Wednesday, June 17, 2009

Edge Effects

I'm taking the Dispersion Test setup and applying it to a Second Life virtual reality room (my little spot).

In order to generate the images I use a Blender template consisting of 6 cameras, each aimed down an axis. The camera properties have been chosen carefully to basically provide non-overlapping, but abutting, images of the surrounding world. Then each camera position is rendered and the resultant image becomes one of the sides of the virtual reality room cube. I've done this before successfully with Blender's default renderer.

So ideally I could just move my dispersion test setup into the template, use LuxRender for each camera position and be done. However... Unseemly seams are something I can't seem to get rid of. Looks like the tone mapping phase is edge-variant. Hopefully there's a way around it or maybe I'm doing something wrong.

More here at the topic I posted at the LuxRender forum.

Update: jeanphi suggests it could be a filtering problem before the tone mapping phase. Not sure if I want to remove it even if I figure out how to. Might just have to calculate a slop factor and chop it off post-processing.

Update: it was the render filter. I changed it to 1x1 (effectively disabling the filter) and now the seams should line up nicely.

Thursday, June 11, 2009

Dispersion Test

I've been playing around with LuxRender and Blender... particularly I've been tweaking materials and angles to get rainbow caustics for a scene. I rendered a whole mess of bad attempts and eventually I decided to analyze the situation very closely. So I set up an experiment of sorts.

For the final scene I only want rainbows from this effect... I don't want white light at all. That means I want only parallel light rays going into the ball. To do that I put a light source inside a long tube with the light at one end and the glass ball at the other. The tube is cylindrical. The light source is circular but... also inside the tube is a "choke" of sorts that turns that light source into a thin circular ring. To keep the camera from seeing the icosahedron the light tube incorporates a "back mask".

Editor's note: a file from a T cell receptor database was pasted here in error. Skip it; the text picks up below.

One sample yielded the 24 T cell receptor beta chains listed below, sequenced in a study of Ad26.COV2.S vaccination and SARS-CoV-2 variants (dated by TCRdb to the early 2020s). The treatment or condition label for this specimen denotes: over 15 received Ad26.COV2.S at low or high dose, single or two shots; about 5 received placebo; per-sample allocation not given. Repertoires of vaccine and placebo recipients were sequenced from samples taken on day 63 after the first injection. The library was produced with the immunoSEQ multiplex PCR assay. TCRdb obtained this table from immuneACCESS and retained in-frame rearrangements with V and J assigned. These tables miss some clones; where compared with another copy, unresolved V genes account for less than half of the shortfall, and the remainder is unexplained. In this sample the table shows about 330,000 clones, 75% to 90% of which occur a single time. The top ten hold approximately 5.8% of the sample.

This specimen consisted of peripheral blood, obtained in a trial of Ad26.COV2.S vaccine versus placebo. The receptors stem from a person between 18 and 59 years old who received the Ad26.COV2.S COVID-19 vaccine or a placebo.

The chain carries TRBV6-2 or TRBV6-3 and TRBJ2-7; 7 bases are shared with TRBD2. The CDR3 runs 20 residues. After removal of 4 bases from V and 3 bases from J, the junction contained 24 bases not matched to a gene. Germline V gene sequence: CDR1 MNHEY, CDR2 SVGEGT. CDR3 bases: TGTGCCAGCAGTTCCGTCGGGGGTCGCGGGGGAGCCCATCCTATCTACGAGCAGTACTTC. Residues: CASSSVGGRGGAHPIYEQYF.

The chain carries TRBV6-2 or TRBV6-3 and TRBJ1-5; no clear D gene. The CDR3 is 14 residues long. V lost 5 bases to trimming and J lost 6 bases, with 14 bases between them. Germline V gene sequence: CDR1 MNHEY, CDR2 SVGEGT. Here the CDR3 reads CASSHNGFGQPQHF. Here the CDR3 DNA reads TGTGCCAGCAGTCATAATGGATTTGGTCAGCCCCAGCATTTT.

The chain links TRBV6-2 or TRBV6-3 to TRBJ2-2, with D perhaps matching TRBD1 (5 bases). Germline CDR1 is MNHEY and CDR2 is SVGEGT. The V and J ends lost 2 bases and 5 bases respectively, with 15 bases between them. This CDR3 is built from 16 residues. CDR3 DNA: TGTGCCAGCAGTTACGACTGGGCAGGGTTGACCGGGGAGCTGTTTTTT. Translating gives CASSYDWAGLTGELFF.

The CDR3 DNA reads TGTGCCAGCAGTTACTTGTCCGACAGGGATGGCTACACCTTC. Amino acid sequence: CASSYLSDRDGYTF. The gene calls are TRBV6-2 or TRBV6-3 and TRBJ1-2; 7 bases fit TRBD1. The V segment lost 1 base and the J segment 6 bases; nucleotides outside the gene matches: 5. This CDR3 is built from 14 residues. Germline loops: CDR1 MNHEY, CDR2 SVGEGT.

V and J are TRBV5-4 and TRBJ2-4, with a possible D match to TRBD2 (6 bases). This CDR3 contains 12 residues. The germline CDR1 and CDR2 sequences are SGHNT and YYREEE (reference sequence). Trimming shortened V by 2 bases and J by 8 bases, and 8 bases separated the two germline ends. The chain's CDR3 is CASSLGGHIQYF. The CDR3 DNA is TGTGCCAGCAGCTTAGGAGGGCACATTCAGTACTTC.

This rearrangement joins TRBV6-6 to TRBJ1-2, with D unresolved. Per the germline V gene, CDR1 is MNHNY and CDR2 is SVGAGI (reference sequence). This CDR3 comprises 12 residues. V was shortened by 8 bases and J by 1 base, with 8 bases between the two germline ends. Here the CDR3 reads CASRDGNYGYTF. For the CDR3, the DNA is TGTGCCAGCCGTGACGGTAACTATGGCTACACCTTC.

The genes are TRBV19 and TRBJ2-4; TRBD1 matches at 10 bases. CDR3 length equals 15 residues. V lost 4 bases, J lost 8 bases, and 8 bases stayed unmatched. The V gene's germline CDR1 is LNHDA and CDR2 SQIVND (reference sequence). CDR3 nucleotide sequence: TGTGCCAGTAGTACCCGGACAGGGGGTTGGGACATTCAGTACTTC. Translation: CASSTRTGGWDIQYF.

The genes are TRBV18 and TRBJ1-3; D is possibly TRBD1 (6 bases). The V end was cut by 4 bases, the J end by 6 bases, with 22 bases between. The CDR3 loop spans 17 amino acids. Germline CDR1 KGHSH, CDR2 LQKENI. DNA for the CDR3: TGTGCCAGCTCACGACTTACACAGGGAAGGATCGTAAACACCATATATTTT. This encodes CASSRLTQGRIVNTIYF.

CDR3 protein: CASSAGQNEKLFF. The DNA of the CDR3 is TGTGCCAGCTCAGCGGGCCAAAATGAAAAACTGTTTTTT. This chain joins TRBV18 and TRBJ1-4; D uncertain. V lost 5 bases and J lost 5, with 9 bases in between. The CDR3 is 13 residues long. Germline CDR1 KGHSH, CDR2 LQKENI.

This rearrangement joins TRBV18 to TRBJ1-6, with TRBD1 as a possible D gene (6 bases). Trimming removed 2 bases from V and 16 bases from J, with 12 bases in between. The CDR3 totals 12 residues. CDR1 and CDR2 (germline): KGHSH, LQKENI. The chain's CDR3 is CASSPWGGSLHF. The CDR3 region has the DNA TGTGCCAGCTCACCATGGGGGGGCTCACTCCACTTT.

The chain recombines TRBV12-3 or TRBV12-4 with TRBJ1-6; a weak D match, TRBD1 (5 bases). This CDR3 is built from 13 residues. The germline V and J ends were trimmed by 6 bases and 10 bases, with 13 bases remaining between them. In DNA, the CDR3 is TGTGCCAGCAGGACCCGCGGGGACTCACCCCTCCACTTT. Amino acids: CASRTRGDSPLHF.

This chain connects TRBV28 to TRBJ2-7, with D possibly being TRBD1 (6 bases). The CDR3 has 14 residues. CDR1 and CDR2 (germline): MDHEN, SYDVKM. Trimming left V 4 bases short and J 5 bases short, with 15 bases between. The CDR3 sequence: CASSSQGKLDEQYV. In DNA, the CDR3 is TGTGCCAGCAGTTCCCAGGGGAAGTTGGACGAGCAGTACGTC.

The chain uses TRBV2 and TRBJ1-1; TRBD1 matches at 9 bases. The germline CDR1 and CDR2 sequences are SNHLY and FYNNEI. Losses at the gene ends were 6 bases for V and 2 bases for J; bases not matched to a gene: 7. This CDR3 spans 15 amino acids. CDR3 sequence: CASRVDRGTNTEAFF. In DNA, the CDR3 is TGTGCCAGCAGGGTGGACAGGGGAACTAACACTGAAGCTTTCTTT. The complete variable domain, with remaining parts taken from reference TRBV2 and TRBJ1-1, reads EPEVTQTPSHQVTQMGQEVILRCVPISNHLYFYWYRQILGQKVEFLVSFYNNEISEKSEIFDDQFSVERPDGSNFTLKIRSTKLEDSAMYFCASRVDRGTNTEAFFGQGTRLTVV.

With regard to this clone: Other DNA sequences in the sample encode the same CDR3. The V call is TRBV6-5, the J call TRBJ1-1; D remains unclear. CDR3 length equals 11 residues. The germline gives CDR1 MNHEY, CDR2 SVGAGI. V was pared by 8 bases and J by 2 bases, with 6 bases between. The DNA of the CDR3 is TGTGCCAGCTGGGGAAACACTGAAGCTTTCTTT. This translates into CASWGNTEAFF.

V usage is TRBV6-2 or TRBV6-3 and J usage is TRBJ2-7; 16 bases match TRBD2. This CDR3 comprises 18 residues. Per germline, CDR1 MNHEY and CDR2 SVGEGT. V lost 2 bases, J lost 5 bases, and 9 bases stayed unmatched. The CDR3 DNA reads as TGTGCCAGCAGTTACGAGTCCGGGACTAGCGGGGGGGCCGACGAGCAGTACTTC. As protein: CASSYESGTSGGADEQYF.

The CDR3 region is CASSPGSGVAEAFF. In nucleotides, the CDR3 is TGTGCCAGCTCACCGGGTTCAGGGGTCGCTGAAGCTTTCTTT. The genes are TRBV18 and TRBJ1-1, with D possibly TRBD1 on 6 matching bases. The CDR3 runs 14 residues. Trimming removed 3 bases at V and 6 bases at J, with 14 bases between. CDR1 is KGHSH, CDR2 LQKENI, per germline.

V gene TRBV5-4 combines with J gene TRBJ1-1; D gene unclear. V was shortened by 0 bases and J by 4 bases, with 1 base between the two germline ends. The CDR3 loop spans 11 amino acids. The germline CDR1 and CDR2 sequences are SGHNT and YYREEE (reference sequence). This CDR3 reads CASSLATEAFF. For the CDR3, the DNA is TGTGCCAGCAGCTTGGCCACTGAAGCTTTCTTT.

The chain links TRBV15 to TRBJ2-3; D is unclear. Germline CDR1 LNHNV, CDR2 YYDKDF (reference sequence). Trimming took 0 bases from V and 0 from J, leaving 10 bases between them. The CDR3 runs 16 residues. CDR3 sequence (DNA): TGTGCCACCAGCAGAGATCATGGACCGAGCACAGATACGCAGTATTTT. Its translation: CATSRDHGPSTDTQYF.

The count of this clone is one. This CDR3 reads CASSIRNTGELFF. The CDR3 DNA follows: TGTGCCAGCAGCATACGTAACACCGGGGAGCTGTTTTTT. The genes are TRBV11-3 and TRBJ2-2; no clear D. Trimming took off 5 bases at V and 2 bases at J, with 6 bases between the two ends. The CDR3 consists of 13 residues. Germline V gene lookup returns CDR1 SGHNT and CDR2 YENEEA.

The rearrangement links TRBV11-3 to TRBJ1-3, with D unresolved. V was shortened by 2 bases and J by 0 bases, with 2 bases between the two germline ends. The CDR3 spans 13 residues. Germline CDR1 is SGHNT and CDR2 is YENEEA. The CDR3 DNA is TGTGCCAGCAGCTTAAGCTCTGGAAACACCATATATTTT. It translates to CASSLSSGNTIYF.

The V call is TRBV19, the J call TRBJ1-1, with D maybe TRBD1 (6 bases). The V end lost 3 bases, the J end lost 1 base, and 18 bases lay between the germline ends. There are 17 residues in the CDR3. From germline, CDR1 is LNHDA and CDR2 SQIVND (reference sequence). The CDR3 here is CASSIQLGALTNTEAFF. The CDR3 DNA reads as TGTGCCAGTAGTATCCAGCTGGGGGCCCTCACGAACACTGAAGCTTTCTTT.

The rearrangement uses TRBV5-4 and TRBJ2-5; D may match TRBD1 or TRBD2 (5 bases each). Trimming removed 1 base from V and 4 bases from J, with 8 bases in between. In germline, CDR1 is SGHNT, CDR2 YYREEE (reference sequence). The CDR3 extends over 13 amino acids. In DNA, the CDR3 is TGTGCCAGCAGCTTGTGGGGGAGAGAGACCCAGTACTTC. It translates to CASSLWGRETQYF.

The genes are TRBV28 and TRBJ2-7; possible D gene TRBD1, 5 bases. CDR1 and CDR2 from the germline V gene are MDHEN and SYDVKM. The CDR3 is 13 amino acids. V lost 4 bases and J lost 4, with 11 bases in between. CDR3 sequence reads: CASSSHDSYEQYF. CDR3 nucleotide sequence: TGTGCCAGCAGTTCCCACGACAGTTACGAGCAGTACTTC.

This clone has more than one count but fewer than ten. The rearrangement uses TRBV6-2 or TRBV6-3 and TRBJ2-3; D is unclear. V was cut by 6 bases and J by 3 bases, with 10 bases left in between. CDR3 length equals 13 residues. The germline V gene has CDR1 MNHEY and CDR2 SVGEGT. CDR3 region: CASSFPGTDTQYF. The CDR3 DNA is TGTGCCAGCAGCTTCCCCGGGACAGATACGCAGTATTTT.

The target of the light is an icosahedron (d20 for those in the know) subdivided twice. Its material is completely transparent with an index of refraction of around 1.8 and a Cauchy B coefficient (at least what LuxRender calls it) of somewhere around 0.4. I forgot to record the specific numbers for this picture (duh) but these are high relative to normal glass; they were chosen to enhance the dispersion.

On the other side of the light tube is a white matte surface used to record the "splatter pattern". In early tests I noticed that the incident white light that made it straight through to the matte surface with very few bounces (basically coming straight through) washed out the rest of the pattern. So to combat that I placed a circular black hole right in front of the icosahedron to capture and cancel it... Here's a shot of the dispersiontest.blend setup in Blender.

Ok, so here's what came out... The only real suprise here is just how incredibly dense this is. I expected to see a few rainbows but wow. As an image in and of itself it isn't all that artisically interesting. However it's pretty amazing from a technical standpoint.

This picture took approximately 60 hours worth of CPU time to generate. Ugh... I hope LuxRender gets CUDA/OpenCL acceleration soon.

I played with changing the shape of the incident light a bit too. More on that later...

Update: This got a mention on the LuxRender forums :) Thanks guys!

Update 2009/6/16: I created a short animation with the ball rotating...